No sweet maduros dripping with grease, no deep-fried croquetas or rich, fatty chunks of lechon asado. No, this is Fat Busters, home of Cuban Lite, where the mantra is: "No added fat or sugar." And before you dismiss this small strip-center cafeteria/cantina as an insult to real Cuban cooking, at least sample the wares. Turkey meatballs, turkey picadillo, grilled chicken breast, tuna-stuffed sweet pepper, meatless congri. Steamed plantains, steamed pumpkin with mojo, and no-fat black beans with rice are surprisingly savory. Many other less-traditional fish and pasta dishes grace the extensive menu, which changes weekly. It's all the brainchild of Thais Carreño, a Cuban who learned to cook light for her health and then started her own business three years ago. You're welcome to eat on the premises, but Fat Busters (open weekdays 11:00 a.m. until 7:00 p.m. and Saturdays 11:00 a.m. to 3:00 p.m.) is more of a take-out deli. Carreno and company will also prepare (and deliver, if requested) an entrée and three sides every day, cooked to your individual diet requirements (about $35 per person for five days; $1 per day delivery charge).
A walk through Little Haiti delights the olfactory senses. Exotic aromas from the islands waft by like enticing invitations. But there are few restaurants where one wants to sit. Why? Because take-out is the rule. And Fidele is the best. Be clear, this is no yuppie joint. It's located on a seedy stretch of Biscayne and a smudged Plexiglas window separates customers from cashier. Smells from a vacant field next door are sometimes unpleasant and neither clients nor proprietors speak much English. But for five to eight dollars, you can get perfect plantains, delicately flavored rice and beans, and unforgettable main dishes. Portions are huge, enough for two modest eaters. And you get a free soda to boot. Try the fried chicken, which is our favorite dish. The fried fish is another winner. Goat and conch are also surprisingly tasty. Don't forget the Haitian hot sauce; one container could rocket you to Port-au-Prince.

The Sweet Tooth is ready for any holiday. Make that every holiday. The North Miami Beach institution prepares foil-wrapped hearts for Valentine's Day, of course, and chocolate clovers for St. Patrick's Day. But even lesser festivals are covered. How about a Mardi Gras mask on a stick? Or an edible football-playing figurine for a Heisman Trophy party? Hand-dipped chocolate matzo for Passover are available, as are symbolic Seder plates featuring solid-chocolate shankbones. Gift baskets are a specialty, with prices varying from more than $100 to only $5 for a Big Bird coffee mug overflowing with creamy nougats. All the chocolates are made on the premises, and in accordance with kosher law. (There's even an ultrakosher parve division.) They deliver anywhere in Miami-Dade and Broward, and ship nationwide. The Sweet Tooth thrives in a humble stripmall, next to a shuttered weight-loss clinic. The "FOR RENT" sign in the clinic window says everything: With chocolate so good and so close, even dieting takes a holiday.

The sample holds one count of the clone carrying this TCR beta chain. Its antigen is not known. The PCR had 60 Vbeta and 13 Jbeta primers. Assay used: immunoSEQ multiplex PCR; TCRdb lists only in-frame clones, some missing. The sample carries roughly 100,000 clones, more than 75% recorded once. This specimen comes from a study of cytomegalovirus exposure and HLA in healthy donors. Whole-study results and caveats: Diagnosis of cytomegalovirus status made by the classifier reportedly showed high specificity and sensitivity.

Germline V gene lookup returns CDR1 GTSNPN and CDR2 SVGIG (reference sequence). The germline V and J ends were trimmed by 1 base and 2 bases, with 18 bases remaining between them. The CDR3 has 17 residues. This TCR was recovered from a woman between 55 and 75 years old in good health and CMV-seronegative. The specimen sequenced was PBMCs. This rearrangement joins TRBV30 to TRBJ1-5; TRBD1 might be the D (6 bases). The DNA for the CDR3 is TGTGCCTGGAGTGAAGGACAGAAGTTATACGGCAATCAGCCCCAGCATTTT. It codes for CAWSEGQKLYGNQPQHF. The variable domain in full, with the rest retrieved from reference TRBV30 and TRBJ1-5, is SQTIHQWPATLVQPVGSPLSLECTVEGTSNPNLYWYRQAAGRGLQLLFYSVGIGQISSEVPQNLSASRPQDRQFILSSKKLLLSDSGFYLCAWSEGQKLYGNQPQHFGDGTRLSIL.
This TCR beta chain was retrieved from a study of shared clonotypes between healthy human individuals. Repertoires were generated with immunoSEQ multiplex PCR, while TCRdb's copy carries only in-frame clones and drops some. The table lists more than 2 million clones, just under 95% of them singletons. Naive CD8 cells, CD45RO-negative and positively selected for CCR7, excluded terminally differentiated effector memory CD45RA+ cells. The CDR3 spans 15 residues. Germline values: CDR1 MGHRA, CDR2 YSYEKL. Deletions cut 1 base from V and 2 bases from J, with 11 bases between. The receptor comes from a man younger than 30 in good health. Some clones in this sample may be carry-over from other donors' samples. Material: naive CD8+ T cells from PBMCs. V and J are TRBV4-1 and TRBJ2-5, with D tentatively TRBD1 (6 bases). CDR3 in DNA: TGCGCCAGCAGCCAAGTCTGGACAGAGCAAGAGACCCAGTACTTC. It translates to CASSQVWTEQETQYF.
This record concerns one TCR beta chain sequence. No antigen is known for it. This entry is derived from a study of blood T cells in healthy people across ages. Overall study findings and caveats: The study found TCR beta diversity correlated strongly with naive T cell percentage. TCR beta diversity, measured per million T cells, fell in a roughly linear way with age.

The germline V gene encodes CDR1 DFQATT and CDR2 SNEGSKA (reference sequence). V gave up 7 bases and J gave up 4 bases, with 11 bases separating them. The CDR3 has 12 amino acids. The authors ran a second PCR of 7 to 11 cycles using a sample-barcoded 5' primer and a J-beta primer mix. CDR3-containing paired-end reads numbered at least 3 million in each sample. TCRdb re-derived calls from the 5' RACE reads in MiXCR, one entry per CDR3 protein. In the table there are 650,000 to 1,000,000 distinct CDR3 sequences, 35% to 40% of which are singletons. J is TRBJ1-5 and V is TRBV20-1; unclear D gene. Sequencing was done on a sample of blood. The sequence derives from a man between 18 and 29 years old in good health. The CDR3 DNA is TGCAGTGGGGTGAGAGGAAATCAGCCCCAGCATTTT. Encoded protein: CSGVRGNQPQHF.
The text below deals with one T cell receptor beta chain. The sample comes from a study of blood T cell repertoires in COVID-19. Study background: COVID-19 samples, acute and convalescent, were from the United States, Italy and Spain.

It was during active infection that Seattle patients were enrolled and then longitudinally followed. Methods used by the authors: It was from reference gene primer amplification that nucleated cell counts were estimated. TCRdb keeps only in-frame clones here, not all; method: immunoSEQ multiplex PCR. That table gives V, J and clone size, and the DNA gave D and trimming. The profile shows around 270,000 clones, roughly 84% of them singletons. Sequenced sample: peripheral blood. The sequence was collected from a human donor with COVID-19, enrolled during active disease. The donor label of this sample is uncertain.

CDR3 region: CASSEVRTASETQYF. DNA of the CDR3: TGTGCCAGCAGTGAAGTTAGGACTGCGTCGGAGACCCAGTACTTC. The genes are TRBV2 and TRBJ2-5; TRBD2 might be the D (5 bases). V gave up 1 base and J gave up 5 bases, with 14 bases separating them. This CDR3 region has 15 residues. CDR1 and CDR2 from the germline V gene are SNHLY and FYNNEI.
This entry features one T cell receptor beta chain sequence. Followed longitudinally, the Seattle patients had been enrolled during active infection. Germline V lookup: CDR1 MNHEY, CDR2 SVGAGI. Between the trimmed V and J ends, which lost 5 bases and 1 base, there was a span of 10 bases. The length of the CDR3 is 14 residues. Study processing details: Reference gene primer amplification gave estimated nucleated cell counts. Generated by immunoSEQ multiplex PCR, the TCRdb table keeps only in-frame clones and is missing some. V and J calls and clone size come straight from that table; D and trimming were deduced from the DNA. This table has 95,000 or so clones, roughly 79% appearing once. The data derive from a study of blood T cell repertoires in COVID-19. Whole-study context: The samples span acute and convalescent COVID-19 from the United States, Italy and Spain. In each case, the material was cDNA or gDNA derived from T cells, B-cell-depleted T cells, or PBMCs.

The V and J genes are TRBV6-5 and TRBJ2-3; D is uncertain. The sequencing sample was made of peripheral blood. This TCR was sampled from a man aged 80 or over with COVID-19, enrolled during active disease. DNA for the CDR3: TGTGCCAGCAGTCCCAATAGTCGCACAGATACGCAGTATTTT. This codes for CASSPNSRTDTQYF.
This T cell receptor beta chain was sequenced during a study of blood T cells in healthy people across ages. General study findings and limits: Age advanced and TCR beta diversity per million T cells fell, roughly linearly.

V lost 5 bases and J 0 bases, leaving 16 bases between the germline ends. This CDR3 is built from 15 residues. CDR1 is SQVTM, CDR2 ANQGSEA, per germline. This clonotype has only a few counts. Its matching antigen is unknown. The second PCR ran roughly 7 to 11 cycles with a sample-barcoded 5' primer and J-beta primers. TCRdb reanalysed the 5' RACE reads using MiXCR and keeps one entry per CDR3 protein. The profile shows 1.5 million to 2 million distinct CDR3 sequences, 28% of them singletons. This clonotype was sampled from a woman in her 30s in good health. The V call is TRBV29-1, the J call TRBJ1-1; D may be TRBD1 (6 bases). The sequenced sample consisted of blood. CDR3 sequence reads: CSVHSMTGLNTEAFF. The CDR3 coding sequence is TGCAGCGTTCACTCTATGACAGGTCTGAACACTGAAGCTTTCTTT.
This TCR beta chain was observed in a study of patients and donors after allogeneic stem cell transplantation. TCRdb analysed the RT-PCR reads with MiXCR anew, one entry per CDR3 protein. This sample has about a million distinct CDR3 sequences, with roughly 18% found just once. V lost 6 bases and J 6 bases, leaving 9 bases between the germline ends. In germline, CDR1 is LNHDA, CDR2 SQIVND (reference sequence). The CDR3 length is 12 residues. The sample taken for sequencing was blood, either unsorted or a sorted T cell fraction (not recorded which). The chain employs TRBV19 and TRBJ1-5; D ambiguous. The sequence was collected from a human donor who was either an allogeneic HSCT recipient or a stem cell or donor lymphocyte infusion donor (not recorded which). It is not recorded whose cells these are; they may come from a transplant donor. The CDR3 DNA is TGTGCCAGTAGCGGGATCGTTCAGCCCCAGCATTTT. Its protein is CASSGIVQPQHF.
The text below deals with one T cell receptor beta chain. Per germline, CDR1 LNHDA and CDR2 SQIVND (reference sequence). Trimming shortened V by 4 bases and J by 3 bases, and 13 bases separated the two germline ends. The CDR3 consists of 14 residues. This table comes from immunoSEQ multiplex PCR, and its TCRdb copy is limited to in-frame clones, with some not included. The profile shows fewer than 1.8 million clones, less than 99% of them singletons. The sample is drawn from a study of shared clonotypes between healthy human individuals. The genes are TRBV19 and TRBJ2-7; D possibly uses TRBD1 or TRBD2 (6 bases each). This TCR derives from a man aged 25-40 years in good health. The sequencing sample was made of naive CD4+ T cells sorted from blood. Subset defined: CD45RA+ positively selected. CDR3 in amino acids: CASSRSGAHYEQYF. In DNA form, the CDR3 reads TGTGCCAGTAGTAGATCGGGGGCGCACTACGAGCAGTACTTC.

Nemo Restaurant
This past year Nemo owners Myles Chefetz and Michael Schwartz made a wise decision; they hired executive chef Frank Jeanetti to take the reins of the open kitchen. Jeanetti not only has a fine touch with Pacific Rim flavors (honed under Jonathan Eismann at Pacific Time and Pacific Heights), he's a great garde-manger, and he proves it every Sunday while presiding over brunch. Items are lined up on the counter that rims the kitchen (where patrons can sit and watch the action while they eat), and range from items such as mushroom-barley salad and smoked salmon wrapped around alfalfa sprouts to traditional egg dishes. An assortment of home-baked breads and pastries sandwich either end of the buffet. Best of all the $22 price tag includes as many return trips as your stomach can handle. Designer oysters and early-morning cocktails aren't included in the fee, but that might be asking too much.
The chili at Firehouse Four is a very traditional blend of meat and spices, simply stewed to perfection. The secret is its stick-to-the-basics formula and a reliance on quality ingredients, especially ground sirloin. The recipe is the same one used by the original Firehouse Four when it was first opened more than a decade ago. After a troubled hiatus, when the restaurant was closed for far too long, the establishment reopened, and rather than trying to reinvent its kitchen, it brought back its fabled chili. A hearty bowl at lunch sells for $4.95.